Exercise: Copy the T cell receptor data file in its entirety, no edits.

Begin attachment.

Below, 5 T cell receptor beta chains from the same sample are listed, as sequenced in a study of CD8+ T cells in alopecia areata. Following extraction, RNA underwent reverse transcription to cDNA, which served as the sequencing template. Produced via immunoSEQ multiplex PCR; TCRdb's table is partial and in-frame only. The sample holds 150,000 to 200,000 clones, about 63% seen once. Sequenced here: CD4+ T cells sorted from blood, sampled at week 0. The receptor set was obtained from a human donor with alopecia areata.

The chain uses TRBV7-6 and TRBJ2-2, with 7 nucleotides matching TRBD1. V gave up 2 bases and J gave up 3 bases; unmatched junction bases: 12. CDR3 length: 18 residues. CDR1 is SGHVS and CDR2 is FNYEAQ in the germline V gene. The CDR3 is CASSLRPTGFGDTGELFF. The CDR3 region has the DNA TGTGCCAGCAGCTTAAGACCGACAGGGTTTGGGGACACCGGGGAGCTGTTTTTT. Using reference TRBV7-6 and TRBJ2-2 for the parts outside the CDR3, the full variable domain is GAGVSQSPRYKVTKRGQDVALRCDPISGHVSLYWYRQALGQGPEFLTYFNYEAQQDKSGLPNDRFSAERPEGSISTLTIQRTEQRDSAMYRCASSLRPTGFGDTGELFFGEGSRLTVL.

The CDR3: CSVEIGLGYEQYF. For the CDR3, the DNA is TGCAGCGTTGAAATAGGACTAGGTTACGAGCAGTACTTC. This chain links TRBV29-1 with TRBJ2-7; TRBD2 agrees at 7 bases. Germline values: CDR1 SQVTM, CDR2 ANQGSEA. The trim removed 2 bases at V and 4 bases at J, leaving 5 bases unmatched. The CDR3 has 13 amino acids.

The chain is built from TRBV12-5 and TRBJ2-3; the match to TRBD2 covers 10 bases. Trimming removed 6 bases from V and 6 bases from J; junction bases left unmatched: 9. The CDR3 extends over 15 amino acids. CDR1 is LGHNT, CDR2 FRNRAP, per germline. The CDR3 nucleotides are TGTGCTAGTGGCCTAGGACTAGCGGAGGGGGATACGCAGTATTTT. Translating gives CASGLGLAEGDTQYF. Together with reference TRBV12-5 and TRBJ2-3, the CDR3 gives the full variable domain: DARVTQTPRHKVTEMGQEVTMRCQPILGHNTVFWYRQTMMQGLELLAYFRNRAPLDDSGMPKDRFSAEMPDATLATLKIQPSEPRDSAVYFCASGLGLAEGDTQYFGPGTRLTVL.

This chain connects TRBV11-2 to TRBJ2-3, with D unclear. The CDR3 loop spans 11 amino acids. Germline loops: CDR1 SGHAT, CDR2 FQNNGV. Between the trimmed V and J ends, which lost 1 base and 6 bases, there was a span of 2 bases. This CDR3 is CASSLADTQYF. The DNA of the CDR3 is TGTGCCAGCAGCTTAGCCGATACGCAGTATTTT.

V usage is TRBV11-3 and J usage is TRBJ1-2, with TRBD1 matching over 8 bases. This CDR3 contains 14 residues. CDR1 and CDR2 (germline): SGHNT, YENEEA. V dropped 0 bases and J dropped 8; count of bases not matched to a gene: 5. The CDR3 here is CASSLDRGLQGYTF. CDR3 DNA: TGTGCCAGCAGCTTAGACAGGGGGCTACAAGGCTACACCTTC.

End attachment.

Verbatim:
Below, 5 T cell receptor beta chains from the same sample are listed, as sequenced in a study of CD8+ T cells in alopecia areata. Following extraction, RNA underwent reverse transcription to cDNA, which served as the sequencing template. Produced via immunoSEQ multiplex PCR; TCRdb's table is partial and in-frame only. The sample holds 150,000 to 200,000 clones, about 63% seen once. Sequenced here: CD4+ T cells sorted from blood, sampled at week 0. The receptor set was obtained from a human donor with alopecia areata.

The chain uses TRBV7-6 and TRBJ2-2, with 7 nucleotides matching TRBD1. V gave up 2 bases and J gave up 3 bases; unmatched junction bases: 12. CDR3 length: 18 residues. CDR1 is SGHVS and CDR2 is FNYEAQ in the germline V gene. The CDR3 is CASSLRPTGFGDTGELFF. The CDR3 region has the DNA TGTGCCAGCAGCTTAAGACCGACAGGGTTTGGGGACACCGGGGAGCTGTTTTTT. Using reference TRBV7-6 and TRBJ2-2 for the parts outside the CDR3, the full variable domain is GAGVSQSPRYKVTKRGQDVALRCDPISGHVSLYWYRQALGQGPEFLTYFNYEAQQDKSGLPNDRFSAERPEGSISTLTIQRTEQRDSAMYRCASSLRPTGFGDTGELFFGEGSRLTVL.

The CDR3: CSVEIGLGYEQYF. For the CDR3, the DNA is TGCAGCGTTGAAATAGGACTAGGTTACGAGCAGTACTTC. This chain links TRBV29-1 with TRBJ2-7; TRBD2 agrees at 7 bases. Germline values: CDR1 SQVTM, CDR2 ANQGSEA. The trim removed 2 bases at V and 4 bases at J, leaving 5 bases unmatched. The CDR3 has 13 amino acids.

The chain is built from TRBV12-5 and TRBJ2-3; the match to TRBD2 covers 10 bases. Trimming removed 6 bases from V and 6 bases from J; junction bases left unmatched: 9. The CDR3 extends over 15 amino acids. CDR1 is LGHNT, CDR2 FRNRAP, per germline. The CDR3 nucleotides are TGTGCTAGTGGCCTAGGACTAGCGGAGGGGGATACGCAGTATTTT. Translating gives CASGLGLAEGDTQYF. Together with reference TRBV12-5 and TRBJ2-3, the CDR3 gives the full variable domain: DARVTQTPRHKVTEMGQEVTMRCQPILGHNTVFWYRQTMMQGLELLAYFRNRAPLDDSGMPKDRFSAEMPDATLATLKIQPSEPRDSAVYFCASGLGLAEGDTQYFGPGTRLTVL.

This chain connects TRBV11-2 to TRBJ2-3, with D unclear. The CDR3 loop spans 11 amino acids. Germline loops: CDR1 SGHAT, CDR2 FQNNGV. Between the trimmed V and J ends, which lost 1 base and 6 bases, there was a span of 2 bases. This CDR3 is CASSLADTQYF. The DNA of the CDR3 is TGTGCCAGCAGCTTAGCCGATACGCAGTATTTT.

V usage is TRBV11-3 and J usage is TRBJ1-2, with TRBD1 matching over 8 bases. This CDR3 contains 14 residues. CDR1 and CDR2 (germline): SGHNT, YENEEA. V dropped 0 bases and J dropped 8; count of bases not matched to a gene: 5. The CDR3 here is CASSLDRGLQGYTF. CDR3 DNA: TGTGCCAGCAGCTTAGACAGGGGGCTACAAGGCTACACCTTC.